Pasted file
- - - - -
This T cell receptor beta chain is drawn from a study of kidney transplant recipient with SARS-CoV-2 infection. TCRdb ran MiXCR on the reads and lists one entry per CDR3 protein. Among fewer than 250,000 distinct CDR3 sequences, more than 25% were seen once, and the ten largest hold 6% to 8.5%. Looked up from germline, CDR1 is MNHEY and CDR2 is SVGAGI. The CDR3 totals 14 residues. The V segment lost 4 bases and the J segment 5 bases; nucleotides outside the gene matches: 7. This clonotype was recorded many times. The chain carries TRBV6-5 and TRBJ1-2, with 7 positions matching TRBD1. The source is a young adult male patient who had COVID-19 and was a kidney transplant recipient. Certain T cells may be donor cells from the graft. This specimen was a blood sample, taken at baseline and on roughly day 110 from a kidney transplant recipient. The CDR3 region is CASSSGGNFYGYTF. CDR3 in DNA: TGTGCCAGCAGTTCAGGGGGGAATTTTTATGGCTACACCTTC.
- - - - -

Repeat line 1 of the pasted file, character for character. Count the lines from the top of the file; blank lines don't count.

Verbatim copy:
This T cell receptor beta chain is drawn from a study of kidney transplant recipient with SARS-CoV-2 infection. TCRdb ran MiXCR on the reads and lists one entry per CDR3 protein. Among fewer than 250,000 distinct CDR3 sequences, more than 25% were seen once, and the ten largest hold 6% to 8.5%. Looked up from germline, CDR1 is MNHEY and CDR2 is SVGAGI. The CDR3 totals 14 residues. The V segment lost 4 bases and the J segment 5 bases; nucleotides outside the gene matches: 7. This clonotype was recorded many times. The chain carries TRBV6-5 and TRBJ1-2, with 7 positions matching TRBD1. The source is a young adult male patient who had COVID-19 and was a kidney transplant recipient. Certain T cells may be donor cells from the graft. This specimen was a blood sample, taken at baseline and on roughly day 110 from a kidney transplant recipient. The CDR3 region is CASSSGGNFYGYTF. CDR3 in DNA: TGTGCCAGCAGTTCAGGGGGGAATTTTTATGGCTACACCTTC.